I’ve pointed out that your video doesn’t have to be flush with clicks to be promoted, but have I mentioned that it doesn’t have to be brand new either? No? Well, it doesn’t. These days, only a small portion of views come within the first 24 hours. It can take a month or two before your video starts to take off and get more views.
We run a series of videos called Manufacturing Legacy that tell a different story in each video, and we’ve been doing this series for a couple of years. Our most popular video about Sakai Knives clocks in somewhere around 40,000 views, but that didn’t happen right away. This video went up June 2016, and we still receive new comments from people who are just now discovering it.
A lot of people have the idea that to break into the scene on YouTube that you need to create something that becomes popular right away, because otherwise it will get lost in the vast depths of the site, but that’s no longer true. This is great for a company’s ability to utilize video as another area in which they can have a strong online presence that helps expand their business.
As I just mentioned, our Sakai Knives video is part of a larger series. It has the highest number of views in the series by far, but it helps the other installments get views as well. When people enjoy the Sakai video, they’re more likely to continue watching other videos in the series. You might be used to focusing on social media platforms such as Facebook, where engagement is largely judged by likes, shares and clicks. But when it comes to content on YouTube, engagement is largely measured by how many people watch your video all the way through. You want at least half of the people who start your video to watch until the end, and this is easier to achieve if you have a clear vision of who your content is for.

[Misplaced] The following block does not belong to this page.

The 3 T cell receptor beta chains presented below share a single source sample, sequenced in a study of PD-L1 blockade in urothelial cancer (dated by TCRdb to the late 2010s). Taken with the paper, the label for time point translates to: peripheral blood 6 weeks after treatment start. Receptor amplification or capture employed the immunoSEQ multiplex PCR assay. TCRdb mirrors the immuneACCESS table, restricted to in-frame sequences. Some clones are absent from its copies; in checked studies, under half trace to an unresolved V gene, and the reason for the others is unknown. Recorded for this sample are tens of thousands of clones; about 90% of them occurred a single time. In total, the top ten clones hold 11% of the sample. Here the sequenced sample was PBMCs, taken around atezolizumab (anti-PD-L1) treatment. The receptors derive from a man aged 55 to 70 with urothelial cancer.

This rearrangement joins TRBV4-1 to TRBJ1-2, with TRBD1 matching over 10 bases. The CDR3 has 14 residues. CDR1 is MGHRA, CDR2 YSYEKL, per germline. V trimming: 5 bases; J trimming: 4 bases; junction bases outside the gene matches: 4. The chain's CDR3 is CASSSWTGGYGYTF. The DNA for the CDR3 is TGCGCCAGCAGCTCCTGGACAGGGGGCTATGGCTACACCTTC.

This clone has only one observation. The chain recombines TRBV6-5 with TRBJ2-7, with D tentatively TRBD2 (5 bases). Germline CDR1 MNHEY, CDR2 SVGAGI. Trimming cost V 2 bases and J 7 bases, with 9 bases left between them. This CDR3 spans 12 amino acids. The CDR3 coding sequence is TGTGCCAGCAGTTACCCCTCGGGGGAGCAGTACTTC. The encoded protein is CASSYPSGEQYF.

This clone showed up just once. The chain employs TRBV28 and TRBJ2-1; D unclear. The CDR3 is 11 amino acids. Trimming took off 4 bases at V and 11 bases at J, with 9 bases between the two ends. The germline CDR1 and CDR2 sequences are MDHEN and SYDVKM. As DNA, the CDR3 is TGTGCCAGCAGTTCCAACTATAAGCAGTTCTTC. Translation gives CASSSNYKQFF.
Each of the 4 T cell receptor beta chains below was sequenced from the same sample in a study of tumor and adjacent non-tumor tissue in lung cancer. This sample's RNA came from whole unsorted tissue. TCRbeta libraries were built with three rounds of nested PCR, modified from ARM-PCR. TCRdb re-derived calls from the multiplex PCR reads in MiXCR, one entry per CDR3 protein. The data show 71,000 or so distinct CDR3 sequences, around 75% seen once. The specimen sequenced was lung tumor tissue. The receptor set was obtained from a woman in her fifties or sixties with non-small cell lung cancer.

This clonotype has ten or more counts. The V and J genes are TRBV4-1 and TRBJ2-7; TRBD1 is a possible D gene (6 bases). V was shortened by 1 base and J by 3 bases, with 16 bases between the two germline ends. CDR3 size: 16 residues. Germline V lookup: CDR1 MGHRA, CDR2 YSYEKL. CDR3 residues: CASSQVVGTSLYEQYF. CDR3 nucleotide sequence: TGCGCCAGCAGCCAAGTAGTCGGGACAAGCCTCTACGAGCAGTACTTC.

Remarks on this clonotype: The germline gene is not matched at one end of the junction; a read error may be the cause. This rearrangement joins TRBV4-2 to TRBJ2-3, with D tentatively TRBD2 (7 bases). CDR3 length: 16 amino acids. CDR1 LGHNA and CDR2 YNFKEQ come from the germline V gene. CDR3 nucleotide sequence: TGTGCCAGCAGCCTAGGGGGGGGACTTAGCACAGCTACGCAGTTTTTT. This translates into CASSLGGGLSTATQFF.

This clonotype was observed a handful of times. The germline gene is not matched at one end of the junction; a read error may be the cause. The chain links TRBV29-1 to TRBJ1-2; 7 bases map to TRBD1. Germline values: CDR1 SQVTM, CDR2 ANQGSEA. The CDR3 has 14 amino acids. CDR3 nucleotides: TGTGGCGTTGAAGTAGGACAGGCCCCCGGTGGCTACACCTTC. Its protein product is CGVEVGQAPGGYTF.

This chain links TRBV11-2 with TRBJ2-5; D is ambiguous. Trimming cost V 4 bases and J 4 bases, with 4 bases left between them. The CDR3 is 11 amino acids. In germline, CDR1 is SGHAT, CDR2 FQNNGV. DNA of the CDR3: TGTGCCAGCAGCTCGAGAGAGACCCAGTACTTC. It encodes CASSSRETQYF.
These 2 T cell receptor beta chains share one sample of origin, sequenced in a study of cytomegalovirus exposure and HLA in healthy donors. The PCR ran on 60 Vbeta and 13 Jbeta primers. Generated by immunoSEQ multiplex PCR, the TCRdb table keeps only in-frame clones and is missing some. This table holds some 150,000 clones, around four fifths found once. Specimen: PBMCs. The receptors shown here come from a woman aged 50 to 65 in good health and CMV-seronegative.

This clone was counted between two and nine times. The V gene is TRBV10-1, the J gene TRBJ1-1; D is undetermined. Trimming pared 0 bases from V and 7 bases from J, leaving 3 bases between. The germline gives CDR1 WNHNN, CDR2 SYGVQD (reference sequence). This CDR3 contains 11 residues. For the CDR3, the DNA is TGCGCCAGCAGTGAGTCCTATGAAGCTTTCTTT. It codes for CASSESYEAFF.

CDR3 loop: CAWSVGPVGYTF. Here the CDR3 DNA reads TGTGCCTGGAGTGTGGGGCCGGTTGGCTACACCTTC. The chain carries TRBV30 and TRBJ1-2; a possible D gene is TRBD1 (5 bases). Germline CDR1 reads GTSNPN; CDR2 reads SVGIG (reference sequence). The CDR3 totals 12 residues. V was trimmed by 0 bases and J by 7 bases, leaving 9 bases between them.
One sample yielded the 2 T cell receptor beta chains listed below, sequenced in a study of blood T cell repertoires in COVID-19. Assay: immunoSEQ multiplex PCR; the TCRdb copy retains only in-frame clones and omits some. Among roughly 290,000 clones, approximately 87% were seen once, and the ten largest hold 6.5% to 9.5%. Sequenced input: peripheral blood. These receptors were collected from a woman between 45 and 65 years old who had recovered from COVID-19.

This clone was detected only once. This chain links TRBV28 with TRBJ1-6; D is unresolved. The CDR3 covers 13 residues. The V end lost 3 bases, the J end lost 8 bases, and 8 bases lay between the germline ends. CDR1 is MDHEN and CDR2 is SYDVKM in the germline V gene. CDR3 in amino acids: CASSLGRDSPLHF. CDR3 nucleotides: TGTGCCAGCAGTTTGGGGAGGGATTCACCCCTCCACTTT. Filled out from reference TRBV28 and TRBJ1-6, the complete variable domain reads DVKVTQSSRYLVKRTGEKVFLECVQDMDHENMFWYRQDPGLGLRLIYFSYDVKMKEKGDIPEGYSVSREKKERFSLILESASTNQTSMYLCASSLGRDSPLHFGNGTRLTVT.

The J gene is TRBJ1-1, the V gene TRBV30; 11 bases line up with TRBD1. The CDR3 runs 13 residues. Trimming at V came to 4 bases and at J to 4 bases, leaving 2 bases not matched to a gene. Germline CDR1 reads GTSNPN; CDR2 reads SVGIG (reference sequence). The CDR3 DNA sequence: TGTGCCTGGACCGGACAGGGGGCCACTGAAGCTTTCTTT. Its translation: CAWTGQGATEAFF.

Is your content meant to be educational? Great, then feel free to make the videos a little bit longer. People are more likely to watch it all the way through when they’re trying to learn something. But if your goal is simply to engage your audience while developing a larger sense of brand awareness, then try to keep it a little more simple. All of the videos in our Manufacturing Legacy series tell a complete and engaging story, but they do it in only a few minutes. Sakai Knives, itself, is only three minutes long. Ask yourself how many times you’ve made it through a ten minute video when you weren’t trying to learn something. I’m going to guess that it probably doesn’t happen very often.
I know that I’ve taken a very firm “no lemur” stance (unless you have a therapy lemur you would like to let us borrow for the office), but don’t be afraid to have a little bit of fun once in awhile.
Most of the videos on our channel are manufacturing focused, but we don’t limit ourselves to only content of that nature. For example, we have two videos that feature possibly torturing our employees with taste testing both old Halloween candy and La Croix (hence the need for the therapy lemur). It is content purely produced to be fun and sweet (unlike La Croix).
Our La Croix video has the most views behind Sakai Knives. These videos say a little bit more about the people who work at our company, and they lend a little more personality to our channel. They also bring in views from people who might not specifically be watching content about manufacturing, but they do this without the pressure of making a viral video, because they’re a small addition to our content, rather than what we’re depending on to bring in viewers.